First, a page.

Gary Ackers

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Gary Keith Ackers (1939 - 2011)[1] was Emeritus Professor of Biochemistry and Molecular Biophysics of Washington University in St. Louis, Missouri.

His research focused on thermodynamic linkage analysis of biological macromolecules, addressing the molecular mechanism of cooperative O2 binding in human hemoglobin since the early 1970s. He was a Fellow of the Biophysical Society and one of the founders of the annual Gibbs Conference.[2]

Professor Ackers invented agarose gel chromatography when he was a teenager. He went on the develop analytical gel chromatography methods for determinations of many important characteristics of water soluble proteins; diffusion coefficient, molecular size, [3] [4] thermodynamics of protein-protein interactions including important changes due to single amino acid substitutions. [5]


  1. ^ "Obituary - Gary K. Ackers". Biophysical Society. August 2011. Retrieved July 15, 2013.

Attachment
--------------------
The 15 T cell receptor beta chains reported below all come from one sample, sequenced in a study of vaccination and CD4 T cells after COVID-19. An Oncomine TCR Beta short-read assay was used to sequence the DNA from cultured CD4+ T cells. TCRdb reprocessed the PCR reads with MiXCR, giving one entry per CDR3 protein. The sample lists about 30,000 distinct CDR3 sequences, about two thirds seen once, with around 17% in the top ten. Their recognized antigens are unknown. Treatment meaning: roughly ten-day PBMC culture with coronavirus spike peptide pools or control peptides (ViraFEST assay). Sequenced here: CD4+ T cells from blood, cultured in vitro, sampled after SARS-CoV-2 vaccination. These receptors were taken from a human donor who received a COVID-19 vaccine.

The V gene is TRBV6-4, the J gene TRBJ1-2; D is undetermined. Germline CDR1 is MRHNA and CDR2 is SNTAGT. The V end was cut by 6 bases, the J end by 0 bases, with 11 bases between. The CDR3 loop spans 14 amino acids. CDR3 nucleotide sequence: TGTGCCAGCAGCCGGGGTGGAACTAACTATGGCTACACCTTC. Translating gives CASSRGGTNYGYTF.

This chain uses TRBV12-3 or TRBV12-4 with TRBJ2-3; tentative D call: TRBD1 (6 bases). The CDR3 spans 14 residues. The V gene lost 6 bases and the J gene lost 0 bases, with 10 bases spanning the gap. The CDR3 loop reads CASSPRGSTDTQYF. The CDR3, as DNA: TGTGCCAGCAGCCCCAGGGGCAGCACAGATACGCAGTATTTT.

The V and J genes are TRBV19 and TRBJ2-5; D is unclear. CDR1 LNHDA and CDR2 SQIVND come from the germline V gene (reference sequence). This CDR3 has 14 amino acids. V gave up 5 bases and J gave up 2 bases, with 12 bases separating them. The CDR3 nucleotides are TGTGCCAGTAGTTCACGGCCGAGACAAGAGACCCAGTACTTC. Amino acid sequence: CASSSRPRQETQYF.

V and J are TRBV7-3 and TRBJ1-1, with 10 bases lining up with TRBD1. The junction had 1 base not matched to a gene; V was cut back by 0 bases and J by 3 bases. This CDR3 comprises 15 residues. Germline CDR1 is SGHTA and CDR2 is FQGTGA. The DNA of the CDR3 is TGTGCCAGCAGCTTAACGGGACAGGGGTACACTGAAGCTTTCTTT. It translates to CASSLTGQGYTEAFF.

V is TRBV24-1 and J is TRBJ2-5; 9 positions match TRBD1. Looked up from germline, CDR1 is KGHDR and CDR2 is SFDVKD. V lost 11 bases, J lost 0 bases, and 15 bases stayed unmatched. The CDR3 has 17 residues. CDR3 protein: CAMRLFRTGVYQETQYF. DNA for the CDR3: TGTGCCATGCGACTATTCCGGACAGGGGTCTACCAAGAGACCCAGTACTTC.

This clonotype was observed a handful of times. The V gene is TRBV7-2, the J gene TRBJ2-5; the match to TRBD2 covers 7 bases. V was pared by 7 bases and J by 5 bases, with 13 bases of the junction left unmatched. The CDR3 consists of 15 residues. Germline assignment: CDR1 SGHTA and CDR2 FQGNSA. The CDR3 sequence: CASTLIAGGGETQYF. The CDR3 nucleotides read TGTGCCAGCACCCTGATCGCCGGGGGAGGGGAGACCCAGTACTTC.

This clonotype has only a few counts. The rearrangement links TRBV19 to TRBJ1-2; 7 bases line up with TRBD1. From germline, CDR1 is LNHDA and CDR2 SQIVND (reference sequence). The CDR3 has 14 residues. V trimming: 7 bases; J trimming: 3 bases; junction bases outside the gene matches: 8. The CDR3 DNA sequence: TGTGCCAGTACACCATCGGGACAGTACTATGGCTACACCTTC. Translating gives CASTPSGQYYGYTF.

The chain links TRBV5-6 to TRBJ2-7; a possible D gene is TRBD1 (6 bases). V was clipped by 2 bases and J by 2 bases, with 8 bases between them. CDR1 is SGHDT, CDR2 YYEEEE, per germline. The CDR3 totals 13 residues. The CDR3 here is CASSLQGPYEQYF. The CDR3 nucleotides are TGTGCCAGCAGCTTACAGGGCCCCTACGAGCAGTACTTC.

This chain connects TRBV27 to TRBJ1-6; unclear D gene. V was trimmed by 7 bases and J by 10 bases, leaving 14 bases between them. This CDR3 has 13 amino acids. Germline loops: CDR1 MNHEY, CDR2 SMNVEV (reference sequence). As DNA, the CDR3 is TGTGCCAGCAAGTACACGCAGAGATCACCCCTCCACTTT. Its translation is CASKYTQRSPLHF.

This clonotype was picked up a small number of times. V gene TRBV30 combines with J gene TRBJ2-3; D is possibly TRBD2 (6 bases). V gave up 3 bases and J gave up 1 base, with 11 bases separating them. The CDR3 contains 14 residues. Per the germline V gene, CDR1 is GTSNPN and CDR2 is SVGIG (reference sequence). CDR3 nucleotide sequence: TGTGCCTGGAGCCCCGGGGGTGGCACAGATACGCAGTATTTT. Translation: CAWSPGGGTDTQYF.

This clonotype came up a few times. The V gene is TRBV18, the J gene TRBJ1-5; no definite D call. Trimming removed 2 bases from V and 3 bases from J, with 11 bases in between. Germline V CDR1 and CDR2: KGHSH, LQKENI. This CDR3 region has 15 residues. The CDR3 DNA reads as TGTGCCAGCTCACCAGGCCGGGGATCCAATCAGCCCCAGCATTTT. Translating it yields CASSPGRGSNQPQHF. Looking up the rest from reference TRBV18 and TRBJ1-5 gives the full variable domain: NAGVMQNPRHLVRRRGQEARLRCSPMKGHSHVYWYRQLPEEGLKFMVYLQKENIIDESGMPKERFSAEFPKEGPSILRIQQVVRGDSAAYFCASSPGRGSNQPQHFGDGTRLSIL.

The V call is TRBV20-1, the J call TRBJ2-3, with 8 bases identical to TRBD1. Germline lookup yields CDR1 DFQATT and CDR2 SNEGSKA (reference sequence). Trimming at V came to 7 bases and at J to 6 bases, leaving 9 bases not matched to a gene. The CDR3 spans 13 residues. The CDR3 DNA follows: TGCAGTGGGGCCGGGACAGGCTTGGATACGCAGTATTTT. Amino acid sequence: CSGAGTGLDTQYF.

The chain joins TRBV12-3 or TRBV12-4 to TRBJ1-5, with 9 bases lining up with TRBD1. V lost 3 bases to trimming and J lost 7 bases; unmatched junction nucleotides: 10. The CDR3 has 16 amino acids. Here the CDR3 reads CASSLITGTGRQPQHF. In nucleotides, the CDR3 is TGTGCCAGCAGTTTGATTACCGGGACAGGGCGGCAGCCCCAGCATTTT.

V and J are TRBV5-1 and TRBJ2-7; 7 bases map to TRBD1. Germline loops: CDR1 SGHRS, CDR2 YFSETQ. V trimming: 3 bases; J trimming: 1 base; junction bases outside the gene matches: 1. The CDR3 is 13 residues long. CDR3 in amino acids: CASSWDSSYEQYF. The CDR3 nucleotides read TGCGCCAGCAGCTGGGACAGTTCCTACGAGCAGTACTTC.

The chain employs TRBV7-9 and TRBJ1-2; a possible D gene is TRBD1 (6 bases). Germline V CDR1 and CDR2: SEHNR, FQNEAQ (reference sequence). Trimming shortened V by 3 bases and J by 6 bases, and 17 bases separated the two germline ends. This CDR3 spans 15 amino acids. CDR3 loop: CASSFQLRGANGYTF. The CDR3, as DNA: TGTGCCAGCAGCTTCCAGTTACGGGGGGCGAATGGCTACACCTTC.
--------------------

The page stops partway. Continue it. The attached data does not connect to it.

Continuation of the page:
2. ^ Gary Ackers Archived 2010-06-07 at the Wayback Machine faculty page at Washington University in St. Louis. Accessed on 2010-02-01.
  3. ^ Ackers GK (1967). "Molecular sieve studies of interacting protein systems. I. Equations for transport of associating systems". J. Biol. Chem. 242 (13): 3026–3034. PMID 6027787.
  4. ^ Ackers GK (1969). "Molecular sieve studies of interacting protein systems. IV. Molecular size of the D-amino acid oxidase apoenzyme subunit". J. Biol. Chem. 244 (2): 465–470. PMID 4388073.
  5. ^ Pettigrew DW, Romeo PH, Tsapis A, Thillet J, Smith ML, Turner BW, Ackers GK (1982). "Probing the energetics of proteins through structural perturbation: sites of regulatory energy in human hemoglobin". PNAS. 79 (6): 1849–1853. PMID 6952235.CS1 maint: Multiple names: authors list (link)